Rubbing her forehead, her mother asked, “Where did you find her?”

  “Malkin came across her in the forest.”

  Her mother looked to the window. “Do you know why was she covered in a blanket?”

  “Strong sunlight brings her out in a rash, she said.” Amara fidgeted with her hands. “Was I right to bring her here? She obviously needed help.”

  Her mother continued to look beyond the window. She seemed lost to a daydream. Or perhaps it was something else. “The forest is a dangerous place.”

  “I know,” Amara replied.

  “Often, things are not what they seem.”

  Amara pondered her mother's words for a moment. “In what way?”

  Her mother faced her. She reached across the table and squeezed one of her daughter's hands. “You are a good woman, very beautiful and kind, always striving to do what is right. You will make a man extremely happy one day.”

  “What day?” Amara scoffed. “I am almost twenty-nine years old.”

  “Ah, you are still a child,” her mother said. Then she asked, “You are still intending to meet this man tomorrow evening?”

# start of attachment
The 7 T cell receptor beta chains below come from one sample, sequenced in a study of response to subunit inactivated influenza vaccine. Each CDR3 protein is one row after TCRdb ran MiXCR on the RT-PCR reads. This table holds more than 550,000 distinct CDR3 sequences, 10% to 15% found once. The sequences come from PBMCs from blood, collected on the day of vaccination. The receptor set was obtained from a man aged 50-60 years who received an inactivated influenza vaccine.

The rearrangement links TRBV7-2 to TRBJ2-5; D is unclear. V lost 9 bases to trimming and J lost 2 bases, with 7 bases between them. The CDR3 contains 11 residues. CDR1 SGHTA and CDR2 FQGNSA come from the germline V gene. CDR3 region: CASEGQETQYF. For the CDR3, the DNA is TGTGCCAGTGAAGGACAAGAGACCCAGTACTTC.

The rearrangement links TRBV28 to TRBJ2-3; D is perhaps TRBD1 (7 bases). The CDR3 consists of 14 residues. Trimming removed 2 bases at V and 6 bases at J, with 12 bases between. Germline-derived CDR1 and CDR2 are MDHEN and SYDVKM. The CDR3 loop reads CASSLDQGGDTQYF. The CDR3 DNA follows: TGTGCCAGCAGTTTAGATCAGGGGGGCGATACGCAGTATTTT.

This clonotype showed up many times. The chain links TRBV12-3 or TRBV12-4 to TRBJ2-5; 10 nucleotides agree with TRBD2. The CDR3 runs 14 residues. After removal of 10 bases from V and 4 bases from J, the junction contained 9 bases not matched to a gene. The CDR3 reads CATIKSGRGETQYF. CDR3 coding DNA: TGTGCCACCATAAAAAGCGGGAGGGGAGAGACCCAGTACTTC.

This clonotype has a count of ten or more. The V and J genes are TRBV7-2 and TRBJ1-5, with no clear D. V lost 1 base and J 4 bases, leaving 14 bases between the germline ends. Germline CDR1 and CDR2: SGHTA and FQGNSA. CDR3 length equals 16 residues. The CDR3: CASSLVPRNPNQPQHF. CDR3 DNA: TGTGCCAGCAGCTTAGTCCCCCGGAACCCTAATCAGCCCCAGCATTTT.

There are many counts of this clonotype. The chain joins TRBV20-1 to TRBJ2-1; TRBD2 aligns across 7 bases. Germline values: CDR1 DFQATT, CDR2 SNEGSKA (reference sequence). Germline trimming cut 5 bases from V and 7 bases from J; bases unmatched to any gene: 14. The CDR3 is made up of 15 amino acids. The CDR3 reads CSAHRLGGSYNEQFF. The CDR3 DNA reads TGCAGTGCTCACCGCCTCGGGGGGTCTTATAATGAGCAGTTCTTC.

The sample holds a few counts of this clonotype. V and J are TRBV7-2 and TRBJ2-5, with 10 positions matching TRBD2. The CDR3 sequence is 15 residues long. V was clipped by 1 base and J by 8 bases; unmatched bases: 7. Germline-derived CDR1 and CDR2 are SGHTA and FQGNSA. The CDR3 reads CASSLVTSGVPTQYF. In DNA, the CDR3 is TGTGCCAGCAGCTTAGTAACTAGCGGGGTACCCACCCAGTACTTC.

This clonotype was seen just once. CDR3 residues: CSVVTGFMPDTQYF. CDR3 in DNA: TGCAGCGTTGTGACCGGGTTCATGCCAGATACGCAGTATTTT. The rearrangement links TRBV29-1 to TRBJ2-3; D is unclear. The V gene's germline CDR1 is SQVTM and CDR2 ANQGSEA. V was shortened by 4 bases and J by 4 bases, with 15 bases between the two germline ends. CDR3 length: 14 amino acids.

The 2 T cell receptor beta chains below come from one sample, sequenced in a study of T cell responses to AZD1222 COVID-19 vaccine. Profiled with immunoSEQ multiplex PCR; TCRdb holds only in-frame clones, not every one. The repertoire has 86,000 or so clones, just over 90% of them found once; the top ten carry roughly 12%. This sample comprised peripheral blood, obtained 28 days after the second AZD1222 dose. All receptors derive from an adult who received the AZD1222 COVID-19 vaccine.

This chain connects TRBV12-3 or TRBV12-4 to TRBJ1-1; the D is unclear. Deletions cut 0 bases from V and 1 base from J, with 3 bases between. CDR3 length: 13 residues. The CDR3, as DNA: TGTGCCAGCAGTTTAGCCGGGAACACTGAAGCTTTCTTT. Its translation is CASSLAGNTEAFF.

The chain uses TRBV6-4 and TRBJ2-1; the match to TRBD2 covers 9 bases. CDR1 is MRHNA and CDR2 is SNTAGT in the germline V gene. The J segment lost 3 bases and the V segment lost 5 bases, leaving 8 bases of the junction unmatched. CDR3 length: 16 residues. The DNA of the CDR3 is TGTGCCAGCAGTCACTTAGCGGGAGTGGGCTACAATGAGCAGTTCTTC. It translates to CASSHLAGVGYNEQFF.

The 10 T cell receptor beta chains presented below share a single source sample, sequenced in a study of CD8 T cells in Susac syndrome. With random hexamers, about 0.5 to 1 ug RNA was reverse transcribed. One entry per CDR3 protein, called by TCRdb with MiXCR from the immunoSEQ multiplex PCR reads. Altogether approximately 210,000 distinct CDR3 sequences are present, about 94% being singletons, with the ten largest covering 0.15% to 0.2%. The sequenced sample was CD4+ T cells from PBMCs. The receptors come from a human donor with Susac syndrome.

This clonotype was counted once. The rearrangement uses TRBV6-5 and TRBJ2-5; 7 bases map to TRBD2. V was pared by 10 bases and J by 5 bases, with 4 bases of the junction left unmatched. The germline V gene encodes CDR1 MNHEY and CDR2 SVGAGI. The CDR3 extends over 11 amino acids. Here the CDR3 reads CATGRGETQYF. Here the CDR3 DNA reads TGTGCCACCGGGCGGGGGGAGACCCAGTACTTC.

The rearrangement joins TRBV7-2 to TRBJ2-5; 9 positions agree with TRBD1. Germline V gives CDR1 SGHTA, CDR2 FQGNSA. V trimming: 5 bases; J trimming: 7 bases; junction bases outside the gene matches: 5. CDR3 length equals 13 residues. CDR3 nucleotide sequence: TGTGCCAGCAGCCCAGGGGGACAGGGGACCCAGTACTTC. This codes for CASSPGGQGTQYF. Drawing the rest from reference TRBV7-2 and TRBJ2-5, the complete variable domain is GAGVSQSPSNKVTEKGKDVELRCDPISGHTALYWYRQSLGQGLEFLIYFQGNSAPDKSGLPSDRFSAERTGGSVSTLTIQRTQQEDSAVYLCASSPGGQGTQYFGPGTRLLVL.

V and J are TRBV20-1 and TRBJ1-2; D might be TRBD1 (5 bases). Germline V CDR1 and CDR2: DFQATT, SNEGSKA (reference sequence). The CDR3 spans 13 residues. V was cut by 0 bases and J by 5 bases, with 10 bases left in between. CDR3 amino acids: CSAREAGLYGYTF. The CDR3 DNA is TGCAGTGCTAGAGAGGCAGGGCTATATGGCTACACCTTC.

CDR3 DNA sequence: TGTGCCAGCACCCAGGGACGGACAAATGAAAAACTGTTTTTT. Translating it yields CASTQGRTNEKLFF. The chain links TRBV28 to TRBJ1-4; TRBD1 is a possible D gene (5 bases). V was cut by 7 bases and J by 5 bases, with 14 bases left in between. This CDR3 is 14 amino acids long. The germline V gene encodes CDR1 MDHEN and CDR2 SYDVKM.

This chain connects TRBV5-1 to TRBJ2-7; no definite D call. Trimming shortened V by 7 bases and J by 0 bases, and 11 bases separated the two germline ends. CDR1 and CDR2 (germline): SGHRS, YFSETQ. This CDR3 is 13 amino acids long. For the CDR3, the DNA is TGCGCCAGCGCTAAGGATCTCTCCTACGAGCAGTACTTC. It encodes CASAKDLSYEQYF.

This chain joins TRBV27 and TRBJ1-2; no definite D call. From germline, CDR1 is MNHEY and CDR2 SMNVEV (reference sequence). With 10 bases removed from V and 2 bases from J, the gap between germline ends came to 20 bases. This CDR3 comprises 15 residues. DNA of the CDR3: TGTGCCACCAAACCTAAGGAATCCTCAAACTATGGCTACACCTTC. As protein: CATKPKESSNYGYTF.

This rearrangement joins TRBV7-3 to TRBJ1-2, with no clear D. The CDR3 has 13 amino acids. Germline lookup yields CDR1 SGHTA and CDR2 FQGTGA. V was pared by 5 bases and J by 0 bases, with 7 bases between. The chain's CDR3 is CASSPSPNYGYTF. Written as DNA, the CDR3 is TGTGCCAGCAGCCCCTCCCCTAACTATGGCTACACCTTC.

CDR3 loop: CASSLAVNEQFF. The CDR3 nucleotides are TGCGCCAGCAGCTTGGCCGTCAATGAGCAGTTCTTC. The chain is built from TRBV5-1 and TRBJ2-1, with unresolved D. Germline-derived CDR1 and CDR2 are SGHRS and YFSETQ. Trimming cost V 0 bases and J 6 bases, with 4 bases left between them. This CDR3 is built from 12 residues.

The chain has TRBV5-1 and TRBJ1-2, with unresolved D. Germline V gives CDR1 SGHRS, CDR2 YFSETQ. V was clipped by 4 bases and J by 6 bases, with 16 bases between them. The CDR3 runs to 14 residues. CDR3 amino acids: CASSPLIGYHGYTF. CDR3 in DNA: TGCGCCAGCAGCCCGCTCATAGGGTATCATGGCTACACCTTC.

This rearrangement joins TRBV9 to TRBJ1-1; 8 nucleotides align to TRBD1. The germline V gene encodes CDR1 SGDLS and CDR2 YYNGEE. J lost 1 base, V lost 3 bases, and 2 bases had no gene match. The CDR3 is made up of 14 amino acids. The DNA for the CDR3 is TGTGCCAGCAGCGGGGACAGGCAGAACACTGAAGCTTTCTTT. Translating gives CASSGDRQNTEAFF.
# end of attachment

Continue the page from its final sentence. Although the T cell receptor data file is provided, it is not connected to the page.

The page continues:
“Yes,” Amara replied, “but he will probably turn out to have three eyes and a tail.”

  “You will see,” her mother said. “The right man for you is out there somewhere.”

  “Somewhere ... I need him now.”

  Showing mild signs of amusement at her daughter's comment, the older woman rose from the table. “Come, help me with the stew. Your father must not come home to an empty plate.”

  Amara got up. “Shall I set an extra plate for our guest?”

  “Of course,” her mother said. “I expect she shall be starved by the time she wakes.”


  The sun slipped below the horizon, relinquishing its dominance over the land to a lucent full moon surrounded by a peppering of prickling stars. Nightfall had arrived once more, replacing radiance and clarity with shadows and brooding secrets.

  Perched high in a tree on the edge of the forest clearing, a keen-eyed owl caught sight of an unusually large man stepping out from the treeline. The man held an oil lamp, and had a small sack draped over one shoulder. His footsteps were lumbering, and took him in the direction of a log cabin nestled in the center of the area. The owl watched until the man reached the door of the cabin, then quietly spread its wings and took to flight.


  Father had returned, bringing with him the late evening chill.

  Malkin, sitting on a large rug before a blazing stone hearth, turned to see him enter the room. His face lit up. He was always happy to see his father.